Electrifying Performances In Schiller’s ‘Mary Stuart’



When German playwright Friedrich Schiller wrote Mary Stuart (1800) over two centuries had passed since the subjects of his play had their showdown. England’s Tudor Anglican Queen Elizabeth I had Mary Stuart, Catholic Queen of Scots, imprisoned on suspicion of treason in 1568. The play picks up 19 years later. Mary is still captive and concerns over a galvanized Catholic revolt against the ‘Virgin Queen’ Elizabeth are in the air. In German playwright Friedrich Schiller’s Mary Stuart, penned in 1800, he has written Mary as sensual, impetuous, and lovable. Therefore, she is no match for the cold iron will of Elizabeth.

That said, Elizabeth is written as a woman who you can’t fully despise because her advisors, all men of course, give her a dizzying variety of messages as to what the most politically wise option is to handle the Mary problem. Though Schiller takes some liberties with history, few plays capture the dilemma of being a rare woman with power in a patriarchal society.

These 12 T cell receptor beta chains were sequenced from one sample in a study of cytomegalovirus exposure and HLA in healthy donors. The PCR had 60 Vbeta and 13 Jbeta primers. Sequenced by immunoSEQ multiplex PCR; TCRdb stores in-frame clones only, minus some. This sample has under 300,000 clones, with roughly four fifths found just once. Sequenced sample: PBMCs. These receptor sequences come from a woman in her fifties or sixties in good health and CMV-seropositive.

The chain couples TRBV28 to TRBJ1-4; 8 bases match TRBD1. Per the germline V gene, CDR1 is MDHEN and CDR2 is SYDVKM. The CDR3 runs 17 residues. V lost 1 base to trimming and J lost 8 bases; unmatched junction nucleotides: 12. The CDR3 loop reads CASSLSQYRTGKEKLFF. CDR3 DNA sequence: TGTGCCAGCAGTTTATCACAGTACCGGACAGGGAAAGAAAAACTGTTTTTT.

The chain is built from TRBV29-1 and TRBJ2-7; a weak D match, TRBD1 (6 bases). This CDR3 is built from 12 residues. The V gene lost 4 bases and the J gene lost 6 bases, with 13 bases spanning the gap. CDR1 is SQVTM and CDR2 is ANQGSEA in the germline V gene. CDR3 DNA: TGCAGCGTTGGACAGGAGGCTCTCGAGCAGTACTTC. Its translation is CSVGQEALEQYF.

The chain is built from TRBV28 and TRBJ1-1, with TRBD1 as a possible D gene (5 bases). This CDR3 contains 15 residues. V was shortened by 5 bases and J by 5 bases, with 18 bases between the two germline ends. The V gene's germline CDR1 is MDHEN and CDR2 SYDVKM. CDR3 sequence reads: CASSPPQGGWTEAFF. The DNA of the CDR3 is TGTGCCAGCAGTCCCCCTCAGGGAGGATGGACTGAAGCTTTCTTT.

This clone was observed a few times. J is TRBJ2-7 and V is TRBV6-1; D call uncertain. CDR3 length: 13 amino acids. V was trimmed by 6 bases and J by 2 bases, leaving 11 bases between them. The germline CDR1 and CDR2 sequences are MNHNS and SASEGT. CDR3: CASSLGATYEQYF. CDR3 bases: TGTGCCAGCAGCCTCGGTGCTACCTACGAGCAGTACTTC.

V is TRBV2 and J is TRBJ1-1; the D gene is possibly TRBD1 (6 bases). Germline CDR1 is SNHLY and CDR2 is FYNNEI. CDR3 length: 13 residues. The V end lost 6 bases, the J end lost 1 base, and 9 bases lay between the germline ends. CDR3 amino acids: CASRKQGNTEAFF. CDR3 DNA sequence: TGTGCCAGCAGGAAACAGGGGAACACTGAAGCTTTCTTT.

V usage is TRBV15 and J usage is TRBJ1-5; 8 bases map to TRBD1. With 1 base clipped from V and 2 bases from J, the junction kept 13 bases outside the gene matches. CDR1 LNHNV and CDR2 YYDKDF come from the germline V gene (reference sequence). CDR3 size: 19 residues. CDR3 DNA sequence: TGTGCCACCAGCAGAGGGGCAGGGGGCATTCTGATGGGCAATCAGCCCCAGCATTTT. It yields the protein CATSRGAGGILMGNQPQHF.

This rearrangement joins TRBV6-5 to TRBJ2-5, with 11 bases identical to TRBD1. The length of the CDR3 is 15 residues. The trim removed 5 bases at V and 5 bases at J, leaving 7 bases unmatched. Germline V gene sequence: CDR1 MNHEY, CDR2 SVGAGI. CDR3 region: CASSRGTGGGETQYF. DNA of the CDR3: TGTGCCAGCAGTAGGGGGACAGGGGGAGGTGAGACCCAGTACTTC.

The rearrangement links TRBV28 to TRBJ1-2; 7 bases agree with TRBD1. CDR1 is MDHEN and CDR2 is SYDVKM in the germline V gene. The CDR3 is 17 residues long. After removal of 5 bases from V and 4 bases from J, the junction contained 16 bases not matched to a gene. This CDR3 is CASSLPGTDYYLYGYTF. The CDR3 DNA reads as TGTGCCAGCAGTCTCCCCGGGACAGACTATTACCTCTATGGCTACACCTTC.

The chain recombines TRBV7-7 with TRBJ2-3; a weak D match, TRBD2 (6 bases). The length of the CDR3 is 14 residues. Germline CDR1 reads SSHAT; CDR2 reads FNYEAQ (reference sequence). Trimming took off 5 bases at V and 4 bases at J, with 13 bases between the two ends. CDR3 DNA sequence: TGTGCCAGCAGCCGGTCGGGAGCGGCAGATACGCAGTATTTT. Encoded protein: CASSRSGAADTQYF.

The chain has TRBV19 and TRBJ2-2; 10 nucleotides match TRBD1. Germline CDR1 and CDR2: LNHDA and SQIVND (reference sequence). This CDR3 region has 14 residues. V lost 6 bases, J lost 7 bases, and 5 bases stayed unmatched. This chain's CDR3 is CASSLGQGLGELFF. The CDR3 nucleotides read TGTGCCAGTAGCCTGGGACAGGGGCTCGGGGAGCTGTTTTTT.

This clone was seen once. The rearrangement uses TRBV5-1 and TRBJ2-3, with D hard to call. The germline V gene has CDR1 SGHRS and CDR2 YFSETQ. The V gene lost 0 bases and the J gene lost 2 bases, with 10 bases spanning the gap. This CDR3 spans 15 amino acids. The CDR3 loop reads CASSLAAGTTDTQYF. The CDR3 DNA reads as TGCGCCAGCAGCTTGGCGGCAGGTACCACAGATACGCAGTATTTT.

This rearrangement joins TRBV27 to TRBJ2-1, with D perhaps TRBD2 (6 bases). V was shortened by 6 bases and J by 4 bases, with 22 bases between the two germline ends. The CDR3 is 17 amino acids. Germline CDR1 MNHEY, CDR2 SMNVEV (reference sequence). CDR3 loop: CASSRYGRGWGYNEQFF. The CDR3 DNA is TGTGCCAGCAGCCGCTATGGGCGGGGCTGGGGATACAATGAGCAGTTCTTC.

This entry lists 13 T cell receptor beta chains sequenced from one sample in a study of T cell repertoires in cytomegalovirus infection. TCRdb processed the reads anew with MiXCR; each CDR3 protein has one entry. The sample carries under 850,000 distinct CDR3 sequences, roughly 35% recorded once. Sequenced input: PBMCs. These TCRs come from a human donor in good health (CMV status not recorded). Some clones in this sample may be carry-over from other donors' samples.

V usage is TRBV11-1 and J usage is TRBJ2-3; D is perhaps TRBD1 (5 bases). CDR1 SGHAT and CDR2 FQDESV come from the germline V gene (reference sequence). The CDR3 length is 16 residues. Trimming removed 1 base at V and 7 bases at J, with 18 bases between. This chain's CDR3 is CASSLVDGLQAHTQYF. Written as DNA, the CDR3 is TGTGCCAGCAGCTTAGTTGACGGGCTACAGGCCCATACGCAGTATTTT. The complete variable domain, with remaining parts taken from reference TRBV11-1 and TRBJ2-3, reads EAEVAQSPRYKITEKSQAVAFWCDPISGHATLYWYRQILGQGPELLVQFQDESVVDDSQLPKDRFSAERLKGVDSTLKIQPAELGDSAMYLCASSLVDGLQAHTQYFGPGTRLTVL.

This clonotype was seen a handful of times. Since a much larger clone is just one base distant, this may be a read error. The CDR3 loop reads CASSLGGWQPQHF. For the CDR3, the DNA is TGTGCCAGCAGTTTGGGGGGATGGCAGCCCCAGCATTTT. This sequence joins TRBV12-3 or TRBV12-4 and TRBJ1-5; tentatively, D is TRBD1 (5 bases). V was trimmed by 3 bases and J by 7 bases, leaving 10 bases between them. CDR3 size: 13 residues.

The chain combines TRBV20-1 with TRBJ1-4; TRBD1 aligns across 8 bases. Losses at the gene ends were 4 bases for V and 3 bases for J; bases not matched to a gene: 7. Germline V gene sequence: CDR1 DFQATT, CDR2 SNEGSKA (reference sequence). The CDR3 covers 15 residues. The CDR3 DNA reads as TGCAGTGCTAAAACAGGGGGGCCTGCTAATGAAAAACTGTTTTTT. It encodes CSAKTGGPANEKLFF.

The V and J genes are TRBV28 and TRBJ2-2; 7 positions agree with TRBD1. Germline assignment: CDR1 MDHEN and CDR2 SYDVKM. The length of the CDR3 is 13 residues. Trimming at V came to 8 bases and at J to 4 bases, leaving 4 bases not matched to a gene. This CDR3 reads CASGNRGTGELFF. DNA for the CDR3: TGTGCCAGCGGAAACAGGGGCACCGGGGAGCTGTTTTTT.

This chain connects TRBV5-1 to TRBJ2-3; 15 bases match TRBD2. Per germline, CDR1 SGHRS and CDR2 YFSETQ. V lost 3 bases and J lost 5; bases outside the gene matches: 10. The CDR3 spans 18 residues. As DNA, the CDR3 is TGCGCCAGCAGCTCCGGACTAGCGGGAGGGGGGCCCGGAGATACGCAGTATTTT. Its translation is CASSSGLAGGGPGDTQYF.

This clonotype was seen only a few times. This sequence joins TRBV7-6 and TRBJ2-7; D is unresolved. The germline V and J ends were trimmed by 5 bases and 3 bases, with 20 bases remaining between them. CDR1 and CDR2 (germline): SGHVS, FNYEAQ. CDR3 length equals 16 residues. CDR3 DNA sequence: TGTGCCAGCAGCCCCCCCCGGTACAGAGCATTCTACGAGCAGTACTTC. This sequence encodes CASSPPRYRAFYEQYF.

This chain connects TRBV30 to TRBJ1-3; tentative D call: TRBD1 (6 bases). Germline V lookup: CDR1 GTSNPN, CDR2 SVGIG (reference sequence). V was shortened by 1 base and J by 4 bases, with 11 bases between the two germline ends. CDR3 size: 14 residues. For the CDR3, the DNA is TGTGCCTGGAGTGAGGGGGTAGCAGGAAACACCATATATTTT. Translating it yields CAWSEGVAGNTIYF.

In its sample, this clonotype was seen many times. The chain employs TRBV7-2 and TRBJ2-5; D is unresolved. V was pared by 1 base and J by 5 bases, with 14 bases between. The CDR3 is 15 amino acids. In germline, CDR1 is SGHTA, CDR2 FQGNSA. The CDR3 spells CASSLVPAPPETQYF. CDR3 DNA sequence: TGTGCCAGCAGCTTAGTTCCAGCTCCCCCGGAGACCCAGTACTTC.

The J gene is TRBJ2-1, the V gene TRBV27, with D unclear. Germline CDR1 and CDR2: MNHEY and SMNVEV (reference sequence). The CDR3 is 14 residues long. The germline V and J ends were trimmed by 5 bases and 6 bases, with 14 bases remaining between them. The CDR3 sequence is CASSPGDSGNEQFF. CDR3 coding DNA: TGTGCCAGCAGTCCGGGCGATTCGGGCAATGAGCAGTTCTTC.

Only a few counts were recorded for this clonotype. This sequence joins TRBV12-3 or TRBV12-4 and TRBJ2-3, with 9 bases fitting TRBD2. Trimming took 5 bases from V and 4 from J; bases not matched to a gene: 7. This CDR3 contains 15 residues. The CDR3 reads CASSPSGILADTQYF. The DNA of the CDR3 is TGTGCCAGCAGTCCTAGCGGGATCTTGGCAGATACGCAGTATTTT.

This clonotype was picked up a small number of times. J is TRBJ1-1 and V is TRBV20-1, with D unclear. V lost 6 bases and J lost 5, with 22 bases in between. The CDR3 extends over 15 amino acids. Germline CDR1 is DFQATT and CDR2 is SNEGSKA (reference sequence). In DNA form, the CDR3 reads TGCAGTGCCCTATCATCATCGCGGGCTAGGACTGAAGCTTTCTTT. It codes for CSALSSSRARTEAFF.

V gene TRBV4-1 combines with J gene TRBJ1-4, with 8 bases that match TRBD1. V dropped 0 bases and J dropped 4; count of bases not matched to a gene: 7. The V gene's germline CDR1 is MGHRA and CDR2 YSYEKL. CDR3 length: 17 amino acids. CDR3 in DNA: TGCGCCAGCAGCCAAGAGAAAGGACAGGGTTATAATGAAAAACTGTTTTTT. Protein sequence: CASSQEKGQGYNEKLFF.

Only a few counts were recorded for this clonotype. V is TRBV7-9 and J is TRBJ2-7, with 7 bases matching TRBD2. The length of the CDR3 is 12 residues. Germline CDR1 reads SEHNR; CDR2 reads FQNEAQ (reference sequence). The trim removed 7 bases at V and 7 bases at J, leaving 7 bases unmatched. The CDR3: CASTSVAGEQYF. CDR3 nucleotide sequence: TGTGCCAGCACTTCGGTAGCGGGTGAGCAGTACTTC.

Walking Shadow Theatre has staged a magnetically compelling production of Peter Oswald’s adaptation of Schiller’s tragedy. It is led by two majestic lead performances. Jennifer Maren is an endearing Mary and Sherry Jo Ward is forcefully understated as Elizabeth. They both electrify. It’s also yet another example of director John Heimbuch’s magic touch for plays of or about centuries past.

Dustin Bronson beguiles and maddens as Sir Mortimer, a man who plays politics recklessly. Jean Wolff is perfection as Hannah, Mary’s long-suffering servant.


Photo by Dan Norman.

The rest of the cast is comprised of first-rate Twin Cities actors in top form. They illustrate the machinations of politicking to absorbing effect: Adam Whisner, Robert Gardner, Peter Ooley, Dave Gangler, Jim Pounds, Shad Cooper, Leif Jurgensen. Two actors who haven’t been around as long as the others also blend into Schiller’s world of intrigue quite nicely: Sam Pearson and Carolyn Schmitz.

Lori Opsal’s modern(ish) dress costumes suit the show well. They don’t undercut the Renaissance textures and they hint at the plight of principled women in today’s corporate world. Michael Hoover’s set with its many arches gives a fitting sense of a palace where secrets lurk around every corner.

Schiller’s ‘Mary Stuart’
Through Mar. 1
Red Eye Theater, 15 W. 14th St., Mpls.
(612) 375-0300

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